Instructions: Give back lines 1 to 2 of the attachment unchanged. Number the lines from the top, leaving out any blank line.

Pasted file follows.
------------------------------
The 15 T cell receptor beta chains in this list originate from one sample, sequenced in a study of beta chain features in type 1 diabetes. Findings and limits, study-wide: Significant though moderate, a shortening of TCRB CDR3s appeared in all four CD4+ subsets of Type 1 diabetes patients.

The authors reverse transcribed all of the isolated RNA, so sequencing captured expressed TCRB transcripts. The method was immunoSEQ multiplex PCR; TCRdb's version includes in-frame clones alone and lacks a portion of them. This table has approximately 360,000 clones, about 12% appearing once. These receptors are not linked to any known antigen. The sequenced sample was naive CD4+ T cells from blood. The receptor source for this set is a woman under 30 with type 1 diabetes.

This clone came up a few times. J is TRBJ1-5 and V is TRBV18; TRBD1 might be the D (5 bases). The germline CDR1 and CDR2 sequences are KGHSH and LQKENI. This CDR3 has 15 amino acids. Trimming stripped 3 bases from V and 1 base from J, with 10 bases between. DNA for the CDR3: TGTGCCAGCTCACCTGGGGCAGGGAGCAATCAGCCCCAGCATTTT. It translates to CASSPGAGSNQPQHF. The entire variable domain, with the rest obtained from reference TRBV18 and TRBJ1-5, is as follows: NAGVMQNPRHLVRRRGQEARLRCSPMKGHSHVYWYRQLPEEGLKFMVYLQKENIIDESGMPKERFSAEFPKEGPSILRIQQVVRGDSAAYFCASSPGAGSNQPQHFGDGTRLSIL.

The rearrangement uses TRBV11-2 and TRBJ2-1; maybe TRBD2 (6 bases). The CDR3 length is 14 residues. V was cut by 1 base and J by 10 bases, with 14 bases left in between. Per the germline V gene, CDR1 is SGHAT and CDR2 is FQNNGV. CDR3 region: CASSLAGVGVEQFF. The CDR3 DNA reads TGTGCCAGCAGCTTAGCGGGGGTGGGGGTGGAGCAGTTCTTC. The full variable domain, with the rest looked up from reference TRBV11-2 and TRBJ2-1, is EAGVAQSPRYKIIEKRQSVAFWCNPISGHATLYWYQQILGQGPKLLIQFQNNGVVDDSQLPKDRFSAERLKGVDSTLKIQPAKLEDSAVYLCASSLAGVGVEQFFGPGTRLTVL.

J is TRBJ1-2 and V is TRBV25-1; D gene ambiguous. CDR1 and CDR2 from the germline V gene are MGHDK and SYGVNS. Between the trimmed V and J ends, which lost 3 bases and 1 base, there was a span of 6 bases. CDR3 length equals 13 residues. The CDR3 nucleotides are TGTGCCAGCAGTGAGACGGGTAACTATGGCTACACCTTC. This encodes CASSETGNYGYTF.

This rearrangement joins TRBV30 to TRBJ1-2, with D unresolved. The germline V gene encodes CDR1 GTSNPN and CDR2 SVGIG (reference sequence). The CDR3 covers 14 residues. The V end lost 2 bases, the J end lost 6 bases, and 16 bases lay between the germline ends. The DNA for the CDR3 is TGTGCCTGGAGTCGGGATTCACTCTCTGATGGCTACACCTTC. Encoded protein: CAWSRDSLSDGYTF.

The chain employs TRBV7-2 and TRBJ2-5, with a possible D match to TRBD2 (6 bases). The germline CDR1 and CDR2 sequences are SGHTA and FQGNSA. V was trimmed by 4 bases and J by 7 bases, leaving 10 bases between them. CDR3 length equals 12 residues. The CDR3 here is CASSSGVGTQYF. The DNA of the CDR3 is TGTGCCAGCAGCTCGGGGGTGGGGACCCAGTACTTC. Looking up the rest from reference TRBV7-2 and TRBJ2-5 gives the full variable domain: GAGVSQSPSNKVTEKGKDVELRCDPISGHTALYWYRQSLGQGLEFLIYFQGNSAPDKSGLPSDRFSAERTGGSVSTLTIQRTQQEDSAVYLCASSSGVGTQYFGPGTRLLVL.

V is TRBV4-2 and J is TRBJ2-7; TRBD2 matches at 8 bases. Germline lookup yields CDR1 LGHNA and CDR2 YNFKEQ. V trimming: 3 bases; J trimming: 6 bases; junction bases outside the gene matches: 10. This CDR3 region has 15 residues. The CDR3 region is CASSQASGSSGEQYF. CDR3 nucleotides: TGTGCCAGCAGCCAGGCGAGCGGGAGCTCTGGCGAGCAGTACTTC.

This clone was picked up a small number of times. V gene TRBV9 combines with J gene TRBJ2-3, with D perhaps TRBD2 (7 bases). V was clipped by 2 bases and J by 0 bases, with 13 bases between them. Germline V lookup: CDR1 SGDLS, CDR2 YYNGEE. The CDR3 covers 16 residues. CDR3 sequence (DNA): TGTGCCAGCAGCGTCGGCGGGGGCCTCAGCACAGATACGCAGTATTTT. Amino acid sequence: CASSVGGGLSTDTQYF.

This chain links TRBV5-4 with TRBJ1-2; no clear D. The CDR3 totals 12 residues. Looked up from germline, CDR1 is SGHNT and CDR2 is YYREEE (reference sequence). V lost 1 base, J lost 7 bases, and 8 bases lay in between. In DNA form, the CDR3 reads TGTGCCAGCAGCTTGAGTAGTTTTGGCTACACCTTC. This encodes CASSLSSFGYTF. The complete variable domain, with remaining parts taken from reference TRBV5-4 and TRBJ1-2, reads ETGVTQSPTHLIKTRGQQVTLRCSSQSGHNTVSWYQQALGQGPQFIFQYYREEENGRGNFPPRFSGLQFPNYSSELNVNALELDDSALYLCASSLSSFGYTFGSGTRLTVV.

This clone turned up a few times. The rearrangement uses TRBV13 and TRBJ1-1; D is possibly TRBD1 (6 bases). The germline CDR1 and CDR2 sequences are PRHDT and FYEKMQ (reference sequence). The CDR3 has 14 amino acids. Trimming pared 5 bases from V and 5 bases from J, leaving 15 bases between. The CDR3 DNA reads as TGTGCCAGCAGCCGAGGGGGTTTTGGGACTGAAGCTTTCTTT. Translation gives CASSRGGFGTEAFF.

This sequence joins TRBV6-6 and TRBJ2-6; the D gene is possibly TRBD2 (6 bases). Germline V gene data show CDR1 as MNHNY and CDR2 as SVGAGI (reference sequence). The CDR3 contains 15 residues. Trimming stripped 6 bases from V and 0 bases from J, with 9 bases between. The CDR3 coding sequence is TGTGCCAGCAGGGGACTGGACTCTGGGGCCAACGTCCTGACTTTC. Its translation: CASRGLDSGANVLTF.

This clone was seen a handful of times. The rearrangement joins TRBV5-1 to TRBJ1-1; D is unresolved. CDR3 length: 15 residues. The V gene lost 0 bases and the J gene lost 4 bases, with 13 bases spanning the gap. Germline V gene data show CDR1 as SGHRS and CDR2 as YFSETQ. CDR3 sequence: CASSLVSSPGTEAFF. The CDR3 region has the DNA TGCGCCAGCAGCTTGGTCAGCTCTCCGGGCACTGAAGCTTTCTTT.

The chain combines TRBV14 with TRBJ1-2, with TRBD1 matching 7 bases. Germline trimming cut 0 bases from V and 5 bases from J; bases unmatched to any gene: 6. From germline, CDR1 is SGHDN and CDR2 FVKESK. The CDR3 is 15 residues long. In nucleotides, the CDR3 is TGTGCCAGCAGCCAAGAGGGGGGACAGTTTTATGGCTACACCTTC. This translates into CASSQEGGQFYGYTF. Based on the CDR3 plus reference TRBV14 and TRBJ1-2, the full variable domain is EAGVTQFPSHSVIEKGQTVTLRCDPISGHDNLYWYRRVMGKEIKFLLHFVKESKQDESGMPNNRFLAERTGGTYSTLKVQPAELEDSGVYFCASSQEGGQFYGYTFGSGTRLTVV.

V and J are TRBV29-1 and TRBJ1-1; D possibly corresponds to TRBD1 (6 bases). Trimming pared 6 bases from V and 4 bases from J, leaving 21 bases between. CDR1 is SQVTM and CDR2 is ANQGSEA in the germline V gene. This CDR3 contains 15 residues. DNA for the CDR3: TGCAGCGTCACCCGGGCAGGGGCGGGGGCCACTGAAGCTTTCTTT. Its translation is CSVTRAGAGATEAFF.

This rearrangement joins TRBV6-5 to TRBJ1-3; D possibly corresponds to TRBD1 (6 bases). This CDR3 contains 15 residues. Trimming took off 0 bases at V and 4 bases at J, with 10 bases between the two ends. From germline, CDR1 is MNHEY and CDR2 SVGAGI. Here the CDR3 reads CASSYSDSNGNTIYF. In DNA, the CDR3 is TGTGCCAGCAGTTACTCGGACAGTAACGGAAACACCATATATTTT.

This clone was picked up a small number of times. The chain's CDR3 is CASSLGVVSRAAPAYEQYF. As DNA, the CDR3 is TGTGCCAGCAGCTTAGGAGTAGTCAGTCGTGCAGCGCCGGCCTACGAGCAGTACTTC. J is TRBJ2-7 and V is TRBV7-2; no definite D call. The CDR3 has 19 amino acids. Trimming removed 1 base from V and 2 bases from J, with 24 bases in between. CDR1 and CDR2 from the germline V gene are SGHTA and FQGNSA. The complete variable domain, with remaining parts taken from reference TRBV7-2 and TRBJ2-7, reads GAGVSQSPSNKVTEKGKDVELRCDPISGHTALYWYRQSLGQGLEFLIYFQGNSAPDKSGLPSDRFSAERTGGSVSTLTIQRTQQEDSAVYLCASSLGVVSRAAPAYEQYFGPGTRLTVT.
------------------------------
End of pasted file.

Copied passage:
The 15 T cell receptor beta chains in this list originate from one sample, sequenced in a study of beta chain features in type 1 diabetes. Findings and limits, study-wide: Significant though moderate, a shortening of TCRB CDR3s appeared in all four CD4+ subsets of Type 1 diabetes patients.

The authors reverse transcribed all of the isolated RNA, so sequencing captured expressed TCRB transcripts. The method was immunoSEQ multiplex PCR; TCRdb's version includes in-frame clones alone and lacks a portion of them. This table has approximately 360,000 clones, about 12% appearing once. These receptors are not linked to any known antigen. The sequenced sample was naive CD4+ T cells from blood. The receptor source for this set is a woman under 30 with type 1 diabetes.